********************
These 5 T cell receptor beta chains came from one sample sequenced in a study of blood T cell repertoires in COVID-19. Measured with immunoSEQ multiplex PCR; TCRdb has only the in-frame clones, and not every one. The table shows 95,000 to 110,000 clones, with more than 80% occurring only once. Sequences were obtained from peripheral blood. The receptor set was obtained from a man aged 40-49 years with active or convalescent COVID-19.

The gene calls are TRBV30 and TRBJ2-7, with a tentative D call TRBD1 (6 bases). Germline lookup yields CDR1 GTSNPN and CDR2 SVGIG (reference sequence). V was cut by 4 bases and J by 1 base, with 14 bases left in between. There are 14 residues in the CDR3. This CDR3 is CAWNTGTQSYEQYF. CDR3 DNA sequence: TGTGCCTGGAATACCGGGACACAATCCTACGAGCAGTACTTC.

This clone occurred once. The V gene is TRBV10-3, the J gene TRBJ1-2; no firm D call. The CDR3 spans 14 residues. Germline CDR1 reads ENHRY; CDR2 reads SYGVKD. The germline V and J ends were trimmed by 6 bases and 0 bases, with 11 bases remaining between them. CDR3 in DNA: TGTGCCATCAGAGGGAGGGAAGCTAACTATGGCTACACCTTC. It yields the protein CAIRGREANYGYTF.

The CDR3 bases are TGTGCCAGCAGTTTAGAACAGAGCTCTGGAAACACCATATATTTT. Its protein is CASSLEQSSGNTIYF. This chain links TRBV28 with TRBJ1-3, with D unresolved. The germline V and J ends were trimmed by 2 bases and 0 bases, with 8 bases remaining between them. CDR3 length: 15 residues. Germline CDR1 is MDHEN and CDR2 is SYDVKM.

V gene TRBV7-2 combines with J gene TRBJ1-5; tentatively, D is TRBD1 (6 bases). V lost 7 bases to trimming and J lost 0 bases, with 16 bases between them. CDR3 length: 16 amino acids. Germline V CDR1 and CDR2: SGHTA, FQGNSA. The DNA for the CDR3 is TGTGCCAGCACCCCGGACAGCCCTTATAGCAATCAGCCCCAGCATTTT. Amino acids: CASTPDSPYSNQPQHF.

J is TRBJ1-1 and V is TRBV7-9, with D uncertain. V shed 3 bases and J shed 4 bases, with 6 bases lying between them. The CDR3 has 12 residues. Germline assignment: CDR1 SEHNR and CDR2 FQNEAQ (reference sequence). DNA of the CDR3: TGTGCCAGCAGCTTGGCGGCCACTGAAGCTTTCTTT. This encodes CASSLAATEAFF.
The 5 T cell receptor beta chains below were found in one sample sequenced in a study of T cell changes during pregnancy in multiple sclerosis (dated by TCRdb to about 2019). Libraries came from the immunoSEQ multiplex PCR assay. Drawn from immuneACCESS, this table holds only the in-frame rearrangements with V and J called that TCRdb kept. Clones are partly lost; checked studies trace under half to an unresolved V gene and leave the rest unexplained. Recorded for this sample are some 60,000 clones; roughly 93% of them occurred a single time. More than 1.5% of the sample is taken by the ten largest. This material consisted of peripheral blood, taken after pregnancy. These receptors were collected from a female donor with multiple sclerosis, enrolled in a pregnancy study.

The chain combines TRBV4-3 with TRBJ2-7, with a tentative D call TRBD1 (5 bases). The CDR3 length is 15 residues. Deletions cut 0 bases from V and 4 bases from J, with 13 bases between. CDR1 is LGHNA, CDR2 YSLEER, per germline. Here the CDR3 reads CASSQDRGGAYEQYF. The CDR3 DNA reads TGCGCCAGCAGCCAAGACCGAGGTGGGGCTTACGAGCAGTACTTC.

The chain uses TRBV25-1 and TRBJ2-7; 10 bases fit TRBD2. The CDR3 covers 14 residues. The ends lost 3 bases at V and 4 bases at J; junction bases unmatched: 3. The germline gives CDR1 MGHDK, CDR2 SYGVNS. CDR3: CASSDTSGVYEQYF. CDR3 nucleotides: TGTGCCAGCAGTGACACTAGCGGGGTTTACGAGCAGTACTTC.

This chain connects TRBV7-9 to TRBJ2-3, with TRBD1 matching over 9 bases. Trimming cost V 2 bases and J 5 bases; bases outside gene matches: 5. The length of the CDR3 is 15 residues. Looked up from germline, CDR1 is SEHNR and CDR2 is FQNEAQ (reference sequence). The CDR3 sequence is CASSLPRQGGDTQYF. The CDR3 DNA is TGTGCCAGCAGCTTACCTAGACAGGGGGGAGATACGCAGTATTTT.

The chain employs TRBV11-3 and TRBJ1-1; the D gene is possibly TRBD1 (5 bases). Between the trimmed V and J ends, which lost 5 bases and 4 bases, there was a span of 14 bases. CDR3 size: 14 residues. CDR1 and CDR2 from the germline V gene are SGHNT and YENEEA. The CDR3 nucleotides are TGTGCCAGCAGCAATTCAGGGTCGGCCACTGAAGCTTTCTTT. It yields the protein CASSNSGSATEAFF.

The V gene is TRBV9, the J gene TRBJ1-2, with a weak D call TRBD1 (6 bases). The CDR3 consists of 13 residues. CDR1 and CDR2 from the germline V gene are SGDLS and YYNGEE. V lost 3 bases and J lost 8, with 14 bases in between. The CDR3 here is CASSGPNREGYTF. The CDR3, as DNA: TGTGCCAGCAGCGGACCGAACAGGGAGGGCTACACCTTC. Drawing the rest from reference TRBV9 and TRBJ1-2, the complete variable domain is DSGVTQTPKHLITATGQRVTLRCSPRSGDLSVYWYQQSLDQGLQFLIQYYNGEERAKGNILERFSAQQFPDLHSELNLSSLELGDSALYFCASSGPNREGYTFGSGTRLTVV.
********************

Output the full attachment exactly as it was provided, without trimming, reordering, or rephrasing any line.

These 5 T cell receptor beta chains came from one sample sequenced in a study of blood T cell repertoires in COVID-19. Measured with immunoSEQ multiplex PCR; TCRdb has only the in-frame clones, and not every one. The table shows 95,000 to 110,000 clones, with more than 80% occurring only once. Sequences were obtained from peripheral blood. The receptor set was obtained from a man aged 40-49 years with active or convalescent COVID-19.

The gene calls are TRBV30 and TRBJ2-7, with a tentative D call TRBD1 (6 bases). Germline lookup yields CDR1 GTSNPN and CDR2 SVGIG (reference sequence). V was cut by 4 bases and J by 1 base, with 14 bases left in between. There are 14 residues in the CDR3. This CDR3 is CAWNTGTQSYEQYF. CDR3 DNA sequence: TGTGCCTGGAATACCGGGACACAATCCTACGAGCAGTACTTC.

This clone occurred once. The V gene is TRBV10-3, the J gene TRBJ1-2; no firm D call. The CDR3 spans 14 residues. Germline CDR1 reads ENHRY; CDR2 reads SYGVKD. The germline V and J ends were trimmed by 6 bases and 0 bases, with 11 bases remaining between them. CDR3 in DNA: TGTGCCATCAGAGGGAGGGAAGCTAACTATGGCTACACCTTC. It yields the protein CAIRGREANYGYTF.

The CDR3 bases are TGTGCCAGCAGTTTAGAACAGAGCTCTGGAAACACCATATATTTT. Its protein is CASSLEQSSGNTIYF. This chain links TRBV28 with TRBJ1-3, with D unresolved. The germline V and J ends were trimmed by 2 bases and 0 bases, with 8 bases remaining between them. CDR3 length: 15 residues. Germline CDR1 is MDHEN and CDR2 is SYDVKM.

V gene TRBV7-2 combines with J gene TRBJ1-5; tentatively, D is TRBD1 (6 bases). V lost 7 bases to trimming and J lost 0 bases, with 16 bases between them. CDR3 length: 16 amino acids. Germline V CDR1 and CDR2: SGHTA, FQGNSA. The DNA for the CDR3 is TGTGCCAGCACCCCGGACAGCCCTTATAGCAATCAGCCCCAGCATTTT. Amino acids: CASTPDSPYSNQPQHF.

J is TRBJ1-1 and V is TRBV7-9, with D uncertain. V shed 3 bases and J shed 4 bases, with 6 bases lying between them. The CDR3 has 12 residues. Germline assignment: CDR1 SEHNR and CDR2 FQNEAQ (reference sequence). DNA of the CDR3: TGTGCCAGCAGCTTGGCGGCCACTGAAGCTTTCTTT. This encodes CASSLAATEAFF.
The 5 T cell receptor beta chains below were found in one sample sequenced in a study of T cell changes during pregnancy in multiple sclerosis (dated by TCRdb to about 2019). Libraries came from the immunoSEQ multiplex PCR assay. Drawn from immuneACCESS, this table holds only the in-frame rearrangements with V and J called that TCRdb kept. Clones are partly lost; checked studies trace under half to an unresolved V gene and leave the rest unexplained. Recorded for this sample are some 60,000 clones; roughly 93% of them occurred a single time. More than 1.5% of the sample is taken by the ten largest. This material consisted of peripheral blood, taken after pregnancy. These receptors were collected from a female donor with multiple sclerosis, enrolled in a pregnancy study.

The chain combines TRBV4-3 with TRBJ2-7, with a tentative D call TRBD1 (5 bases). The CDR3 length is 15 residues. Deletions cut 0 bases from V and 4 bases from J, with 13 bases between. CDR1 is LGHNA, CDR2 YSLEER, per germline. Here the CDR3 reads CASSQDRGGAYEQYF. The CDR3 DNA reads TGCGCCAGCAGCCAAGACCGAGGTGGGGCTTACGAGCAGTACTTC.

The chain uses TRBV25-1 and TRBJ2-7; 10 bases fit TRBD2. The CDR3 covers 14 residues. The ends lost 3 bases at V and 4 bases at J; junction bases unmatched: 3. The germline gives CDR1 MGHDK, CDR2 SYGVNS. CDR3: CASSDTSGVYEQYF. CDR3 nucleotides: TGTGCCAGCAGTGACACTAGCGGGGTTTACGAGCAGTACTTC.

This chain connects TRBV7-9 to TRBJ2-3, with TRBD1 matching over 9 bases. Trimming cost V 2 bases and J 5 bases; bases outside gene matches: 5. The length of the CDR3 is 15 residues. Looked up from germline, CDR1 is SEHNR and CDR2 is FQNEAQ (reference sequence). The CDR3 sequence is CASSLPRQGGDTQYF. The CDR3 DNA is TGTGCCAGCAGCTTACCTAGACAGGGGGGAGATACGCAGTATTTT.

The chain employs TRBV11-3 and TRBJ1-1; the D gene is possibly TRBD1 (5 bases). Between the trimmed V and J ends, which lost 5 bases and 4 bases, there was a span of 14 bases. CDR3 size: 14 residues. CDR1 and CDR2 from the germline V gene are SGHNT and YENEEA. The CDR3 nucleotides are TGTGCCAGCAGCAATTCAGGGTCGGCCACTGAAGCTTTCTTT. It yields the protein CASSNSGSATEAFF.

The V gene is TRBV9, the J gene TRBJ1-2, with a weak D call TRBD1 (6 bases). The CDR3 consists of 13 residues. CDR1 and CDR2 from the germline V gene are SGDLS and YYNGEE. V lost 3 bases and J lost 8, with 14 bases in between. The CDR3 here is CASSGPNREGYTF. The CDR3, as DNA: TGTGCCAGCAGCGGACCGAACAGGGAGGGCTACACCTTC. Drawing the rest from reference TRBV9 and TRBJ1-2, the complete variable domain is DSGVTQTPKHLITATGQRVTLRCSPRSGDLSVYWYQQSLDQGLQFLIQYYNGEERAKGNILERFSAQQFPDLHSELNLSSLELGDSALYFCASSGPNREGYTFGSGTRLTVV.